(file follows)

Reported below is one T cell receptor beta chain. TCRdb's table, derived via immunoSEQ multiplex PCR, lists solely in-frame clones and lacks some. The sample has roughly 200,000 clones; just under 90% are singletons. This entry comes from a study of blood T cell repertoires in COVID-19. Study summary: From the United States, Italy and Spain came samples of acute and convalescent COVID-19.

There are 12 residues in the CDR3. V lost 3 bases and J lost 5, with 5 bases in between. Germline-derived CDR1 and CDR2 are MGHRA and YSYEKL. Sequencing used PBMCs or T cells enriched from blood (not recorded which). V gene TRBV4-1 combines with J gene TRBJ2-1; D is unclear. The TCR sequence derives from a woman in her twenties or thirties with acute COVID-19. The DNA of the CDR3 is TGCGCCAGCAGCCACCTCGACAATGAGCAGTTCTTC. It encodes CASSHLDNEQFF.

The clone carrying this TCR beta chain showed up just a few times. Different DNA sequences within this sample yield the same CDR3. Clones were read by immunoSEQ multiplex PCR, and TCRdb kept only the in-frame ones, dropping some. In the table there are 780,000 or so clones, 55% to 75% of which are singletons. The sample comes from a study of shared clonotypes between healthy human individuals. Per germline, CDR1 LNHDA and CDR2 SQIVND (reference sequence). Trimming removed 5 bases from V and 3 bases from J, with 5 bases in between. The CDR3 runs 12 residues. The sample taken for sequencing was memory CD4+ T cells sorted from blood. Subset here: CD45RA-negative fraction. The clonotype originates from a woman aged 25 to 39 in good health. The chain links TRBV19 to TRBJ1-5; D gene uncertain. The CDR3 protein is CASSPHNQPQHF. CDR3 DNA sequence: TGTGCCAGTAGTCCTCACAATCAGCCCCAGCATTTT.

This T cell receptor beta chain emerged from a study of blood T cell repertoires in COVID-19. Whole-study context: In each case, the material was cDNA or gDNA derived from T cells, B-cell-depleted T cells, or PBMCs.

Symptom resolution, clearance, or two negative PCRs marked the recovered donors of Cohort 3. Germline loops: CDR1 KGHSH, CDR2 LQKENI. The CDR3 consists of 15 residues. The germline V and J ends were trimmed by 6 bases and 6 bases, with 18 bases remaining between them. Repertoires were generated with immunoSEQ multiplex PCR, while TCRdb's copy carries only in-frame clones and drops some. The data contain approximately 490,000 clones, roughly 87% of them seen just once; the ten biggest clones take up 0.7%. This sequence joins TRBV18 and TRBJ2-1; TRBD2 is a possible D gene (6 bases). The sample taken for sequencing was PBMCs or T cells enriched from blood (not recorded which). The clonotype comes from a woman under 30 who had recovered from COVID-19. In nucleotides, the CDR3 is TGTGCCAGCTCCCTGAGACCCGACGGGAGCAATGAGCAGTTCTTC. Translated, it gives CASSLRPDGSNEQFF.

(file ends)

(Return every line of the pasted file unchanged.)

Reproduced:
Reported below is one T cell receptor beta chain. TCRdb's table, derived via immunoSEQ multiplex PCR, lists solely in-frame clones and lacks some. The sample has roughly 200,000 clones; just under 90% are singletons. This entry comes from a study of blood T cell repertoires in COVID-19. Study summary: From the United States, Italy and Spain came samples of acute and convalescent COVID-19.

There are 12 residues in the CDR3. V lost 3 bases and J lost 5, with 5 bases in between. Germline-derived CDR1 and CDR2 are MGHRA and YSYEKL. Sequencing used PBMCs or T cells enriched from blood (not recorded which). V gene TRBV4-1 combines with J gene TRBJ2-1; D is unclear. The TCR sequence derives from a woman in her twenties or thirties with acute COVID-19. The DNA of the CDR3 is TGCGCCAGCAGCCACCTCGACAATGAGCAGTTCTTC. It encodes CASSHLDNEQFF.

The clone carrying this TCR beta chain showed up just a few times. Different DNA sequences within this sample yield the same CDR3. Clones were read by immunoSEQ multiplex PCR, and TCRdb kept only the in-frame ones, dropping some. In the table there are 780,000 or so clones, 55% to 75% of which are singletons. The sample comes from a study of shared clonotypes between healthy human individuals. Per germline, CDR1 LNHDA and CDR2 SQIVND (reference sequence). Trimming removed 5 bases from V and 3 bases from J, with 5 bases in between. The CDR3 runs 12 residues. The sample taken for sequencing was memory CD4+ T cells sorted from blood. Subset here: CD45RA-negative fraction. The clonotype originates from a woman aged 25 to 39 in good health. The chain links TRBV19 to TRBJ1-5; D gene uncertain. The CDR3 protein is CASSPHNQPQHF. CDR3 DNA sequence: TGTGCCAGTAGTCCTCACAATCAGCCCCAGCATTTT.

This T cell receptor beta chain emerged from a study of blood T cell repertoires in COVID-19. Whole-study context: In each case, the material was cDNA or gDNA derived from T cells, B-cell-depleted T cells, or PBMCs.

Symptom resolution, clearance, or two negative PCRs marked the recovered donors of Cohort 3. Germline loops: CDR1 KGHSH, CDR2 LQKENI. The CDR3 consists of 15 residues. The germline V and J ends were trimmed by 6 bases and 6 bases, with 18 bases remaining between them. Repertoires were generated with immunoSEQ multiplex PCR, while TCRdb's copy carries only in-frame clones and drops some. The data contain approximately 490,000 clones, roughly 87% of them seen just once; the ten biggest clones take up 0.7%. This sequence joins TRBV18 and TRBJ2-1; TRBD2 is a possible D gene (6 bases). The sample taken for sequencing was PBMCs or T cells enriched from blood (not recorded which). The clonotype comes from a woman under 30 who had recovered from COVID-19. In nucleotides, the CDR3 is TGTGCCAGCTCCCTGAGACCCGACGGGAGCAATGAGCAGTTCTTC. Translated, it gives CASSLRPDGSNEQFF.